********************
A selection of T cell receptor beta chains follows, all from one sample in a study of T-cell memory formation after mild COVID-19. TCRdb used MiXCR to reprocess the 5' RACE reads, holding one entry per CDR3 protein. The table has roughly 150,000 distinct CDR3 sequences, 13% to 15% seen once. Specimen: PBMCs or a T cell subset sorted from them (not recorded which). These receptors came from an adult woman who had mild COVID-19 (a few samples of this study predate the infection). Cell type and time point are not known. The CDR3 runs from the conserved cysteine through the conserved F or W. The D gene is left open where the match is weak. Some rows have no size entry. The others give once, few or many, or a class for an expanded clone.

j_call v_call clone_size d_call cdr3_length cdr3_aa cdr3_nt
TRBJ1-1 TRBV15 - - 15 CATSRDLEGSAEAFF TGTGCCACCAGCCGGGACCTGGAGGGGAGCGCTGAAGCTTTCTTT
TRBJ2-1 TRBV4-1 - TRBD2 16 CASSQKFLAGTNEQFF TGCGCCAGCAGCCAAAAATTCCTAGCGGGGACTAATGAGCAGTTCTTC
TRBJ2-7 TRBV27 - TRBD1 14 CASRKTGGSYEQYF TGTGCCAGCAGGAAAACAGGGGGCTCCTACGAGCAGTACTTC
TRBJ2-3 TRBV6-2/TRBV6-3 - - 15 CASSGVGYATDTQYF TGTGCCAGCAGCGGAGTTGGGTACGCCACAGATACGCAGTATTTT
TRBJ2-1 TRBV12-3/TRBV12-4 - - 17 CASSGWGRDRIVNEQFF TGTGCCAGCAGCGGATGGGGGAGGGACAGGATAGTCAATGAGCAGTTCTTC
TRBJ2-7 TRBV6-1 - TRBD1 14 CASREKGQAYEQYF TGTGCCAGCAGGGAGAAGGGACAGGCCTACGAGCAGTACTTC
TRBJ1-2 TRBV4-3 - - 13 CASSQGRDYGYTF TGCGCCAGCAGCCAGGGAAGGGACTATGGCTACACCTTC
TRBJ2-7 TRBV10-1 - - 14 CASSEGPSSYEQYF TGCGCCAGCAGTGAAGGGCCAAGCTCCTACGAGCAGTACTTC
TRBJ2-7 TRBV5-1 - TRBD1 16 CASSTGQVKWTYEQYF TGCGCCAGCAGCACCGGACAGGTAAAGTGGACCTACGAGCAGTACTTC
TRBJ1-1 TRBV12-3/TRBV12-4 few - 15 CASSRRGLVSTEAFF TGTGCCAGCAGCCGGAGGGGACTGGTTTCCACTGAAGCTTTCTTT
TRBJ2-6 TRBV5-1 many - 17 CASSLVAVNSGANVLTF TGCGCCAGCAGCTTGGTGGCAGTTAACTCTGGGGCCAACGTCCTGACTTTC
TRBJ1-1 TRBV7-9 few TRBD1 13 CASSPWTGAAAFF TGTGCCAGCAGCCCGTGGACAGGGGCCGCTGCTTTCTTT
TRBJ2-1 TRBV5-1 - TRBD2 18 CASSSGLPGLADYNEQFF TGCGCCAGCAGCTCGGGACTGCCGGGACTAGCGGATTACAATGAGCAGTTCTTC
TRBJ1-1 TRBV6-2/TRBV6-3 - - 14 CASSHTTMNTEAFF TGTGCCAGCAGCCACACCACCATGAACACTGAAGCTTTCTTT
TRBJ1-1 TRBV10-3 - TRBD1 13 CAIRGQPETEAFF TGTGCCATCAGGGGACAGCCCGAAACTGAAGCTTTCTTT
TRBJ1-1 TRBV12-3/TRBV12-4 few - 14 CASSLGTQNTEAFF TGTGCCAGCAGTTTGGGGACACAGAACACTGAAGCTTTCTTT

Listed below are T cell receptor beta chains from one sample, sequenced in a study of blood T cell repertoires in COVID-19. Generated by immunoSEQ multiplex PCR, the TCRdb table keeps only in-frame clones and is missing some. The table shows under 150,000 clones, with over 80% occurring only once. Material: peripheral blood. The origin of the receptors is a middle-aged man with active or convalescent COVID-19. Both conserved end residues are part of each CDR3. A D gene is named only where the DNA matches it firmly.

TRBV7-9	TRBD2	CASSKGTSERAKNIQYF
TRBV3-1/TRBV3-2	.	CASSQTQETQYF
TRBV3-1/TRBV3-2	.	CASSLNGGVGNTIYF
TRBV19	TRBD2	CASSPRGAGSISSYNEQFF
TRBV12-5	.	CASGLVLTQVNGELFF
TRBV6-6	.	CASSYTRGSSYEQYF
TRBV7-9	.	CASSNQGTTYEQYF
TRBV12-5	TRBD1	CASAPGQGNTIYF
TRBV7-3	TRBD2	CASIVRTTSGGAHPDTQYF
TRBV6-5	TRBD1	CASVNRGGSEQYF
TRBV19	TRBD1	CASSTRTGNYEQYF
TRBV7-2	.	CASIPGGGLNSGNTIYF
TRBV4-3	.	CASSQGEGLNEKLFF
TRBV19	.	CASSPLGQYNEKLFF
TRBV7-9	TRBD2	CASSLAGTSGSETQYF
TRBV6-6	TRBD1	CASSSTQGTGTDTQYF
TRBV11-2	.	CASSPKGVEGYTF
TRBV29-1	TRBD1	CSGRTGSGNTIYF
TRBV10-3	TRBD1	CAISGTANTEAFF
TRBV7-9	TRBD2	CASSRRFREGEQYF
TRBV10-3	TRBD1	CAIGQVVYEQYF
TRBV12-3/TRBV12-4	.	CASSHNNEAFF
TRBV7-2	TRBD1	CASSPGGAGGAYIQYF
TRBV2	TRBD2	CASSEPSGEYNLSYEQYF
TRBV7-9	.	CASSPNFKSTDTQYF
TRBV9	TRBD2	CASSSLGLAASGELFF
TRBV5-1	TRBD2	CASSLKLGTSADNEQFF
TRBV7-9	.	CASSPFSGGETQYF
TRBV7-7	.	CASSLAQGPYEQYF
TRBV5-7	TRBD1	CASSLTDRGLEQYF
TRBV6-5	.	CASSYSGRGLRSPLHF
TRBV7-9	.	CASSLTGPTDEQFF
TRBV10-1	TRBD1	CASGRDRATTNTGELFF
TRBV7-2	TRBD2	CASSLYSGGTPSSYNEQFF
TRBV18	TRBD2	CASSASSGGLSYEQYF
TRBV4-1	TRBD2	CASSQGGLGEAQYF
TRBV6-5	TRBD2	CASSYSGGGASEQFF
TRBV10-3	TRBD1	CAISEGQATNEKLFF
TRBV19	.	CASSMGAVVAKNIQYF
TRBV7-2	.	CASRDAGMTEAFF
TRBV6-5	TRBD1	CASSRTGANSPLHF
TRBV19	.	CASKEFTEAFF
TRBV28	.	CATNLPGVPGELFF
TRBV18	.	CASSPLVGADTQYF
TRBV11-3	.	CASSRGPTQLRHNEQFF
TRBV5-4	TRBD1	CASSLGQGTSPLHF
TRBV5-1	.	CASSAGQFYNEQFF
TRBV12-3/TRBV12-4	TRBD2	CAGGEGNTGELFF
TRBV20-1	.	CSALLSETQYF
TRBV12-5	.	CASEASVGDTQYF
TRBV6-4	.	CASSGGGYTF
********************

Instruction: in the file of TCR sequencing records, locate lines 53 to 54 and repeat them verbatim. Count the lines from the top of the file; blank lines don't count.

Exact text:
TRBV7-2	TRBD2	CASSLYSGGTPSSYNEQFF
TRBV18	TRBD2	CASSASSGGLSYEQYF